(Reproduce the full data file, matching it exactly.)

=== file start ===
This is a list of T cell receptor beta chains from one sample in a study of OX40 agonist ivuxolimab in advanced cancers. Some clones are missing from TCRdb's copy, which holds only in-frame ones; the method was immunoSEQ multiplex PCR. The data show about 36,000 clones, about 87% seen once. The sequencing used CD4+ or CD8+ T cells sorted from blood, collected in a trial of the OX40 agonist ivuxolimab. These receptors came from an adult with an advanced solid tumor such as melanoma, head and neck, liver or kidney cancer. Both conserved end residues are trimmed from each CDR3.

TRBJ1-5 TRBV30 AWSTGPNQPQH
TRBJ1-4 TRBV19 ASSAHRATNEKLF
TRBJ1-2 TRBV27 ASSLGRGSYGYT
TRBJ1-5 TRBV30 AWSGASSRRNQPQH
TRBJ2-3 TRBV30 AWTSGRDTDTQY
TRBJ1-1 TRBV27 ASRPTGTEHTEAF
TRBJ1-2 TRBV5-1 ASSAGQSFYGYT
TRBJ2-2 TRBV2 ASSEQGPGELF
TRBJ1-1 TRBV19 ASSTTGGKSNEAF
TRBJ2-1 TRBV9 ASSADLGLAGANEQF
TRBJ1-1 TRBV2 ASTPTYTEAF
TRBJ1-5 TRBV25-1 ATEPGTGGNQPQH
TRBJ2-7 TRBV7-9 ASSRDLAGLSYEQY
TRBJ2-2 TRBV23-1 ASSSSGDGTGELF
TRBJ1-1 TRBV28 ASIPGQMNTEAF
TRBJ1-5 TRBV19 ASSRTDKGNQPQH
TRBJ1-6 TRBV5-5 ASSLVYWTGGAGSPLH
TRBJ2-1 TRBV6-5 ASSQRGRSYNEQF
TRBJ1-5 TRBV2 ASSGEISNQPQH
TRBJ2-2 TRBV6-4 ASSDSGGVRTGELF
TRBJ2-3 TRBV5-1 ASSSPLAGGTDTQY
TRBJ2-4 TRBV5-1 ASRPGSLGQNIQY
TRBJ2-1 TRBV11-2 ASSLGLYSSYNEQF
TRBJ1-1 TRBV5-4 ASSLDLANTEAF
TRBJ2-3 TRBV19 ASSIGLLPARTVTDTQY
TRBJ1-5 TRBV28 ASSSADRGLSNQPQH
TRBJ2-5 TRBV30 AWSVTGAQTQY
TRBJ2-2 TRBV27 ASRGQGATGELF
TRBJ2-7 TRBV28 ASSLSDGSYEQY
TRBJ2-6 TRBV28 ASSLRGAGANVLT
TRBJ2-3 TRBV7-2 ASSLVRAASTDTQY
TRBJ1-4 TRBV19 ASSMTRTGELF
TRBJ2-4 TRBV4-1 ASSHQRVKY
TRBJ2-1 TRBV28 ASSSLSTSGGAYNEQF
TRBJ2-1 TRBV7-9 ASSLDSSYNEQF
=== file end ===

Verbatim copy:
This is a list of T cell receptor beta chains from one sample in a study of OX40 agonist ivuxolimab in advanced cancers. Some clones are missing from TCRdb's copy, which holds only in-frame ones; the method was immunoSEQ multiplex PCR. The data show about 36,000 clones, about 87% seen once. The sequencing used CD4+ or CD8+ T cells sorted from blood, collected in a trial of the OX40 agonist ivuxolimab. These receptors came from an adult with an advanced solid tumor such as melanoma, head and neck, liver or kidney cancer. Both conserved end residues are trimmed from each CDR3.

TRBJ1-5 TRBV30 AWSTGPNQPQH
TRBJ1-4 TRBV19 ASSAHRATNEKLF
TRBJ1-2 TRBV27 ASSLGRGSYGYT
TRBJ1-5 TRBV30 AWSGASSRRNQPQH
TRBJ2-3 TRBV30 AWTSGRDTDTQY
TRBJ1-1 TRBV27 ASRPTGTEHTEAF
TRBJ1-2 TRBV5-1 ASSAGQSFYGYT
TRBJ2-2 TRBV2 ASSEQGPGELF
TRBJ1-1 TRBV19 ASSTTGGKSNEAF
TRBJ2-1 TRBV9 ASSADLGLAGANEQF
TRBJ1-1 TRBV2 ASTPTYTEAF
TRBJ1-5 TRBV25-1 ATEPGTGGNQPQH
TRBJ2-7 TRBV7-9 ASSRDLAGLSYEQY
TRBJ2-2 TRBV23-1 ASSSSGDGTGELF
TRBJ1-1 TRBV28 ASIPGQMNTEAF
TRBJ1-5 TRBV19 ASSRTDKGNQPQH
TRBJ1-6 TRBV5-5 ASSLVYWTGGAGSPLH
TRBJ2-1 TRBV6-5 ASSQRGRSYNEQF
TRBJ1-5 TRBV2 ASSGEISNQPQH
TRBJ2-2 TRBV6-4 ASSDSGGVRTGELF
TRBJ2-3 TRBV5-1 ASSSPLAGGTDTQY
TRBJ2-4 TRBV5-1 ASRPGSLGQNIQY
TRBJ2-1 TRBV11-2 ASSLGLYSSYNEQF
TRBJ1-1 TRBV5-4 ASSLDLANTEAF
TRBJ2-3 TRBV19 ASSIGLLPARTVTDTQY
TRBJ1-5 TRBV28 ASSSADRGLSNQPQH
TRBJ2-5 TRBV30 AWSVTGAQTQY
TRBJ2-2 TRBV27 ASRGQGATGELF
TRBJ2-7 TRBV28 ASSLSDGSYEQY
TRBJ2-6 TRBV28 ASSLRGAGANVLT
TRBJ2-3 TRBV7-2 ASSLVRAASTDTQY
TRBJ1-4 TRBV19 ASSMTRTGELF
TRBJ2-4 TRBV4-1 ASSHQRVKY
TRBJ2-1 TRBV28 ASSSLSTSGGAYNEQF
TRBJ2-1 TRBV7-9 ASSLDSSYNEQF